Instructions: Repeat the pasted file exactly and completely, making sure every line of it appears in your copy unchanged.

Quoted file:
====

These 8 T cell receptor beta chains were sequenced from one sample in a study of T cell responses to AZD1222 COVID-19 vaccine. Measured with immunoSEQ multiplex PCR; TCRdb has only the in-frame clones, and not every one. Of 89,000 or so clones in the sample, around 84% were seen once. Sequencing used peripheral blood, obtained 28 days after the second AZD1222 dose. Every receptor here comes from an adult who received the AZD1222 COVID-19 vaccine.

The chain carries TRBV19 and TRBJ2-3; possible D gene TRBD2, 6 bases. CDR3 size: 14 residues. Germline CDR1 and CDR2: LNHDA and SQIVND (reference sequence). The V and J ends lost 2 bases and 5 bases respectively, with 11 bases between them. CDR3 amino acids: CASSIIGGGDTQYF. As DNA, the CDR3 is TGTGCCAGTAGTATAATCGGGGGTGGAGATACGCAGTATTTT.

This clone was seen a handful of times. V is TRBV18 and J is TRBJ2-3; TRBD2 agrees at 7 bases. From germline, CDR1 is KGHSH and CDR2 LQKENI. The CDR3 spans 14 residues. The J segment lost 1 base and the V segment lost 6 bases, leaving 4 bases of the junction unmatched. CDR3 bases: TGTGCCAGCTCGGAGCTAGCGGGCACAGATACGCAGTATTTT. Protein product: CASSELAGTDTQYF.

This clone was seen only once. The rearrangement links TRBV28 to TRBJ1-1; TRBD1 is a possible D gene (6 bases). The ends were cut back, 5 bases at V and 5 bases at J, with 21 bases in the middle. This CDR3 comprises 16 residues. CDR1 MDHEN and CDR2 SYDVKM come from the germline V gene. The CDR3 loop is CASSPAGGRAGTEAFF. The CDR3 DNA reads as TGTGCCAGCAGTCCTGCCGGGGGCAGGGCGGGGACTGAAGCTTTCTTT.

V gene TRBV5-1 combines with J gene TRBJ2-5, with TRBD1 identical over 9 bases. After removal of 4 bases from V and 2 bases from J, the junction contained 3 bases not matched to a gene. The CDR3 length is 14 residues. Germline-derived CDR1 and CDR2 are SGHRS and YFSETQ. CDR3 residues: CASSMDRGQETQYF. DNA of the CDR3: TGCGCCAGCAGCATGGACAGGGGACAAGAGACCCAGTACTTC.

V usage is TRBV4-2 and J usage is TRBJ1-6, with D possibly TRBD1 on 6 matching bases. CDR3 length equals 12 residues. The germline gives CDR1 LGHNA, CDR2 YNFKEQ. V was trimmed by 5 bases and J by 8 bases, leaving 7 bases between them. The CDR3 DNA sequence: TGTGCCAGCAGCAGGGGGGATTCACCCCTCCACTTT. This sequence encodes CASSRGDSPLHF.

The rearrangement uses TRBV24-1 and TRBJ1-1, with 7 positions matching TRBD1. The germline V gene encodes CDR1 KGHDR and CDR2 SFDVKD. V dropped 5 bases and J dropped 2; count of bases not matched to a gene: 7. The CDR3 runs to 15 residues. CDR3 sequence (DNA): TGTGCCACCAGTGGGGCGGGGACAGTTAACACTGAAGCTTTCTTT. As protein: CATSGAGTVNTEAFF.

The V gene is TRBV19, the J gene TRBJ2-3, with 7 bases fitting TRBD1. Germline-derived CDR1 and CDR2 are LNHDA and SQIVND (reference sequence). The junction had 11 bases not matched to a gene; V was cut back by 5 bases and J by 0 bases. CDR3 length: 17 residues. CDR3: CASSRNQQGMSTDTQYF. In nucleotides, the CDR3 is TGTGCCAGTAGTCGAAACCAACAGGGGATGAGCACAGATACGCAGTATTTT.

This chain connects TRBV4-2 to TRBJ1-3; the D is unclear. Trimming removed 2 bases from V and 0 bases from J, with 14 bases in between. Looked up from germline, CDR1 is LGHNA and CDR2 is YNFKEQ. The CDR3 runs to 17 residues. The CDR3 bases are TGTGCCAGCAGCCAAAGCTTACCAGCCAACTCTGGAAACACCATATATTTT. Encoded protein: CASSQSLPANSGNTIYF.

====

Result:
These 8 T cell receptor beta chains were sequenced from one sample in a study of T cell responses to AZD1222 COVID-19 vaccine. Measured with immunoSEQ multiplex PCR; TCRdb has only the in-frame clones, and not every one. Of 89,000 or so clones in the sample, around 84% were seen once. Sequencing used peripheral blood, obtained 28 days after the second AZD1222 dose. Every receptor here comes from an adult who received the AZD1222 COVID-19 vaccine.

The chain carries TRBV19 and TRBJ2-3; possible D gene TRBD2, 6 bases. CDR3 size: 14 residues. Germline CDR1 and CDR2: LNHDA and SQIVND (reference sequence). The V and J ends lost 2 bases and 5 bases respectively, with 11 bases between them. CDR3 amino acids: CASSIIGGGDTQYF. As DNA, the CDR3 is TGTGCCAGTAGTATAATCGGGGGTGGAGATACGCAGTATTTT.

This clone was seen a handful of times. V is TRBV18 and J is TRBJ2-3; TRBD2 agrees at 7 bases. From germline, CDR1 is KGHSH and CDR2 LQKENI. The CDR3 spans 14 residues. The J segment lost 1 base and the V segment lost 6 bases, leaving 4 bases of the junction unmatched. CDR3 bases: TGTGCCAGCTCGGAGCTAGCGGGCACAGATACGCAGTATTTT. Protein product: CASSELAGTDTQYF.

This clone was seen only once. The rearrangement links TRBV28 to TRBJ1-1; TRBD1 is a possible D gene (6 bases). The ends were cut back, 5 bases at V and 5 bases at J, with 21 bases in the middle. This CDR3 comprises 16 residues. CDR1 MDHEN and CDR2 SYDVKM come from the germline V gene. The CDR3 loop is CASSPAGGRAGTEAFF. The CDR3 DNA reads as TGTGCCAGCAGTCCTGCCGGGGGCAGGGCGGGGACTGAAGCTTTCTTT.

V gene TRBV5-1 combines with J gene TRBJ2-5, with TRBD1 identical over 9 bases. After removal of 4 bases from V and 2 bases from J, the junction contained 3 bases not matched to a gene. The CDR3 length is 14 residues. Germline-derived CDR1 and CDR2 are SGHRS and YFSETQ. CDR3 residues: CASSMDRGQETQYF. DNA of the CDR3: TGCGCCAGCAGCATGGACAGGGGACAAGAGACCCAGTACTTC.

V usage is TRBV4-2 and J usage is TRBJ1-6, with D possibly TRBD1 on 6 matching bases. CDR3 length equals 12 residues. The germline gives CDR1 LGHNA, CDR2 YNFKEQ. V was trimmed by 5 bases and J by 8 bases, leaving 7 bases between them. The CDR3 DNA sequence: TGTGCCAGCAGCAGGGGGGATTCACCCCTCCACTTT. This sequence encodes CASSRGDSPLHF.

The rearrangement uses TRBV24-1 and TRBJ1-1, with 7 positions matching TRBD1. The germline V gene encodes CDR1 KGHDR and CDR2 SFDVKD. V dropped 5 bases and J dropped 2; count of bases not matched to a gene: 7. The CDR3 runs to 15 residues. CDR3 sequence (DNA): TGTGCCACCAGTGGGGCGGGGACAGTTAACACTGAAGCTTTCTTT. As protein: CATSGAGTVNTEAFF.

The V gene is TRBV19, the J gene TRBJ2-3, with 7 bases fitting TRBD1. Germline-derived CDR1 and CDR2 are LNHDA and SQIVND (reference sequence). The junction had 11 bases not matched to a gene; V was cut back by 5 bases and J by 0 bases. CDR3 length: 17 residues. CDR3: CASSRNQQGMSTDTQYF. In nucleotides, the CDR3 is TGTGCCAGTAGTCGAAACCAACAGGGGATGAGCACAGATACGCAGTATTTT.

This chain connects TRBV4-2 to TRBJ1-3; the D is unclear. Trimming removed 2 bases from V and 0 bases from J, with 14 bases in between. Looked up from germline, CDR1 is LGHNA and CDR2 is YNFKEQ. The CDR3 runs to 17 residues. The CDR3 bases are TGTGCCAGCAGCCAAAGCTTACCAGCCAACTCTGGAAACACCATATATTTT. Encoded protein: CASSQSLPANSGNTIYF.